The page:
H: How long will it take to break through the interspecies communication barrier?
L: About five years. I think it may take about a year for the dolphins to learn the code, and then, in about five years, we'll have a human/dolphin dictionary. However, we need some very expensive equipment to deal with dolphins' underwater sonar. Since dolphins "see" with sound in three dimensions--in stereo--you have to make you words "stereophonic words."
H: You've said that dolphins also use "sonar beams" to look at the internal state of one another's body, or that of a human being, and that they can even gauge another's emotional state that way. How does that work?
L: They have a very high-frequency sonar that they can use to inspect something and look at its internal structure. Say you're immersed in water and a sound wave hits your body. If there's any gas in your body, it reflects back an incredible amount of sound. To the dolphin, it would appear as a bright spot in the acoustic picture.
H: Can we ever really tune in to the dolphin's "stereophonic" world view, or is it perhaps too alien to ours?
L: I want to. I just did a very primitive experiment--a Saturday afternoon-type experiment--at Marine World. I was floating in an isolation tank and had an underwater loudspeaker close to my head and an air microphone just above me. Both were connected through an amplifier to the dolphin tank, so that they could hear me and I could hear them. I started playing with sound--whistling and clicking and making other noises that dolphins like. Suddenly I felt as if a lightning bolt had hit me on the head. We have all this on tape, and it's just incredible. It was a dolphin whistle that went ssssshhhhheeeeeooooo in a falling frequency from about nine thousand to three thousand hertz, in my hearing range. It started at the top of my head, expanding as the frequency dropped, and showing me the inside of my skull, and went right down through my body. The dolphin gave me a three-dimensional feeling of the inside of my skull, describing my body by a single sound!
I want to know what the dolphin experiences. I want to go back and repeat the experiment in stereo, instead of with a single loudspeaker. Since I'm not equipped like a dolphin, I've got to use an isolation tank, electronics, and all this nonsense to pretend I'm a dolphin.
H: Human language isn't merely descriptive; it has also evolved abstractions--units symbolizing things that aren't physically real, that have no material composition. You've written that dolphins probably have "ancient vocal histories that their young must learn." Do you believe their language is a symbolic system?
L: Sure. If it weren't, they wouldn't exist. They have to know different kinds of fish and coral, the distinction between edible and inedible--that sort of thing. I suggest you don a dolphin suit and join them.
H: You've pointed out that the bottle-nosed dolphin's brain is forty percent larger than ours, and the orca [killer whale] has a brain four times larger. These big-brained dolphins and whales also have a larger association cortex, uncommitted to basic sensorimotor processing and, therefore, available for thinking. If cetaceans are smarter than we, why do we humans assume we're the crown of creation?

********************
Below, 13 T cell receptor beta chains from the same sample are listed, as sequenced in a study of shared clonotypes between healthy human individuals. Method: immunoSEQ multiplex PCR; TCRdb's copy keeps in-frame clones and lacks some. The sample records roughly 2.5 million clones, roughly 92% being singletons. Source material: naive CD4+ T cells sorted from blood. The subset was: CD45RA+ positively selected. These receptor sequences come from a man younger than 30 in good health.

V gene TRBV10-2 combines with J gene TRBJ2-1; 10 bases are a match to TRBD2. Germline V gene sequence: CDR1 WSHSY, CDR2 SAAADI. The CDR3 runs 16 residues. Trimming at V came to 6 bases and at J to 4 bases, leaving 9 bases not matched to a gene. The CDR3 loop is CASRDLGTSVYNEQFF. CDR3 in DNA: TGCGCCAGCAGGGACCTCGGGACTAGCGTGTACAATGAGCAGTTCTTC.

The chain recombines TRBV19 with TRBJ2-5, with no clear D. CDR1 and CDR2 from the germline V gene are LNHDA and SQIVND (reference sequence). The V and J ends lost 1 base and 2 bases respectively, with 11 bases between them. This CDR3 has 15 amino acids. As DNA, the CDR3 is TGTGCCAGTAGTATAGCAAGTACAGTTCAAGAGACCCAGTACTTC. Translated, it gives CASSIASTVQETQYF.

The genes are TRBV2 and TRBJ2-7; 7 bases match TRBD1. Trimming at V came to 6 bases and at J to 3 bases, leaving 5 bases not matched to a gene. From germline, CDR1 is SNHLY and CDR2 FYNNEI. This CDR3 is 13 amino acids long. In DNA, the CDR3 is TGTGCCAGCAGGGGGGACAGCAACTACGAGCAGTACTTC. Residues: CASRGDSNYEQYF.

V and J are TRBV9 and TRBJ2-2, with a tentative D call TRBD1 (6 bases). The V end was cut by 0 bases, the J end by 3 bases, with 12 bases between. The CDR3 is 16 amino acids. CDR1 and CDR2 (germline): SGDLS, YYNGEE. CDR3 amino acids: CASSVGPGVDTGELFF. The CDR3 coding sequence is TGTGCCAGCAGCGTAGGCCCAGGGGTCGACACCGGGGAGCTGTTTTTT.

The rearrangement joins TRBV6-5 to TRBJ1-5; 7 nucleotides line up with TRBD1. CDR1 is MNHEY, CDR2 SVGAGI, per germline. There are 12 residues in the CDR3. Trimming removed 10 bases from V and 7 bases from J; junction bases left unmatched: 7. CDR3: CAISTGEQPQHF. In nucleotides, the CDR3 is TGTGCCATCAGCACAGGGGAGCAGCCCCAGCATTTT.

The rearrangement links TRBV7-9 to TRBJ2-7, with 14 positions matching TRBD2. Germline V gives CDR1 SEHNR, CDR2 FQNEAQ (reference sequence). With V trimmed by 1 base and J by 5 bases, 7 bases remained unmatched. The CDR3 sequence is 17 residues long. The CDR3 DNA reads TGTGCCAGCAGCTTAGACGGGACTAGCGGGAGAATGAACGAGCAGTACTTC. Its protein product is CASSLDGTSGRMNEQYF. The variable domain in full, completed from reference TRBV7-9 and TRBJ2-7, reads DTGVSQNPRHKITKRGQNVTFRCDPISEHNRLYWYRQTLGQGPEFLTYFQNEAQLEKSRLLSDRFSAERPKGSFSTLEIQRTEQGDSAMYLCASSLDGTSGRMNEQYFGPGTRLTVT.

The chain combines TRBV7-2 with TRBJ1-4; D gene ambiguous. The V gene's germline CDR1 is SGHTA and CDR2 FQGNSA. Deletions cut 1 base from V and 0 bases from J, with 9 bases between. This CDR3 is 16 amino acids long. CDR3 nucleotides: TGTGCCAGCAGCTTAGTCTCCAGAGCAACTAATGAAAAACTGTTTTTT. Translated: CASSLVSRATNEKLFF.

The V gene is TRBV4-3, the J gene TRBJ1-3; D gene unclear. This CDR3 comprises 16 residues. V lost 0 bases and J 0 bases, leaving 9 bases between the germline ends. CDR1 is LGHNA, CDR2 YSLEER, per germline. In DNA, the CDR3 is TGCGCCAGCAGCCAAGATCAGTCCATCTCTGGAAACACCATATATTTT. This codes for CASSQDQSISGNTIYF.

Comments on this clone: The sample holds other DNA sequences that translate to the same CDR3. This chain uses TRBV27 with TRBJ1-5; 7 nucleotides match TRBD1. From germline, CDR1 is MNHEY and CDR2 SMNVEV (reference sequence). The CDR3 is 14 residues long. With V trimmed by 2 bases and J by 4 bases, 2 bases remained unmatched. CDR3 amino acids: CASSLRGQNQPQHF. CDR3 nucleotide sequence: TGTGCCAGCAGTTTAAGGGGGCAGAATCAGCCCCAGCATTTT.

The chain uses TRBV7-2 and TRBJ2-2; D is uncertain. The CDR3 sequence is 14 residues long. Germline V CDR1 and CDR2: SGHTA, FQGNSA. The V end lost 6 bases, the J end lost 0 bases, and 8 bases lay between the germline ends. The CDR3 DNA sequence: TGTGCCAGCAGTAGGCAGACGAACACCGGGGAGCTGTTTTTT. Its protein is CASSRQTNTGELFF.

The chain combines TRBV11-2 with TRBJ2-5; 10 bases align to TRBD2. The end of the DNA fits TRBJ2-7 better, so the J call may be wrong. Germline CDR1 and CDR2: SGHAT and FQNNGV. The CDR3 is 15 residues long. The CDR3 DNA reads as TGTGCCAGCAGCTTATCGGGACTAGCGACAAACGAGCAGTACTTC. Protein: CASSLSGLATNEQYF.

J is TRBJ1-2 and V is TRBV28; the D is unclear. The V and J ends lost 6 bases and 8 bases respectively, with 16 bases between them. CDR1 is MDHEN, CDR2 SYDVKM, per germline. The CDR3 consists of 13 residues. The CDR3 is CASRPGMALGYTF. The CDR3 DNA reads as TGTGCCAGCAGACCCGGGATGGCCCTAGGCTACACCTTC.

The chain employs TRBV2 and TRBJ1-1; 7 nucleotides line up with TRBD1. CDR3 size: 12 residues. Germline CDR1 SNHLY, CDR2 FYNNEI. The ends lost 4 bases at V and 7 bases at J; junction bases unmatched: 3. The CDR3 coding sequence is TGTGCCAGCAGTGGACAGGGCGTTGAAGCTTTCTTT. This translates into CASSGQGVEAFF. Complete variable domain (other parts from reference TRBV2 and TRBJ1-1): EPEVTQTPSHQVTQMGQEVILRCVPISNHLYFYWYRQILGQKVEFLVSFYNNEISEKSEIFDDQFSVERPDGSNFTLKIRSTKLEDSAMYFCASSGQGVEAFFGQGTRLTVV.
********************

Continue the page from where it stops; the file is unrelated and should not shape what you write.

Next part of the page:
L: Because we can't talk to anyone else. The highest intelligence on the planet probably exists in a sperm whale, who has a ten-thousand-gram brain, six times larger than ours. I'm convinced that intelligence is a function of absolute brain size. Some years ago I solved the brain weight/body weight problem, demonstrating that a large brain cannot exist in a small body; it needs a massive body to protect it. A brain is very fragile, and if it is rotated very fast--by a blow to the jaw, for instance--it tears loose from its moorings and kills itself by intracranial bleeding. So, too, as a brain gets larger, the head surrounding it, and its moment of inertia, must increase to prevent dangerous rotation. Maybe the human brain can evolve further if we get control of our genetic code. But in what direction?
H: What has your intense acquaintance with cetaceans taught you about their character? What is their world like?
L: It's mostly sonic, as I've said, since they live in the water twenty-four hours a day and can't see at night. They have no sense of smell, but a very discriminating taste sense. And, of course, they're buoyant, as you are in an isolation tank. One day while I was floating in the tank at NIMH, I thought, "Gee, wouldn't it be great to do this twenty-four hours a day!" When I mentioned it to a friend, he said, "Well, try the dolphins." So that's how I started to work with dolphins.
Having voluntary respiration, dolphins are interdependent in ways in which we aren't, they have a group mind. If a dolphin passes out for any reason, his friends must wake him up. Otherwise he'll drown. So every dolphin is aware of where every other dolphin is, just in case he's needed. "Do unto others as you would have them do unto you" is one of their rules, and, unlike us, they follow it twenty-four hours a day. They're also more spiritual, since they have more time to meditate. Try the isolation tank and you'll see what it's like.
H: Tell me the circumstances that led you to invent the first isolation tank.
L: There was a problem in neurophysiology at the time: Is brain activity self-contained or not? One school of thought said the brain needed external stimulation or it would go to sleep--become unconscious--while the other school said, "No, there are automatic oscillators in the brain that keep it awake." So I decided to try a sensory-isolation experiment, building a tank to reduce external stimuli--auditory, visual, tactile, temperature--almost to nil. The tank is lightproof and soundproof. The water in the tank is kept at ninety-three to ninety-four degrees. So you can't tell where the water ends and your body begins, and it's neither hot nor cold. If the water were exactly body temperature, it couldn't absorb your body's heat loss, your body temperature would rise above one hundred six degrees, and you might die.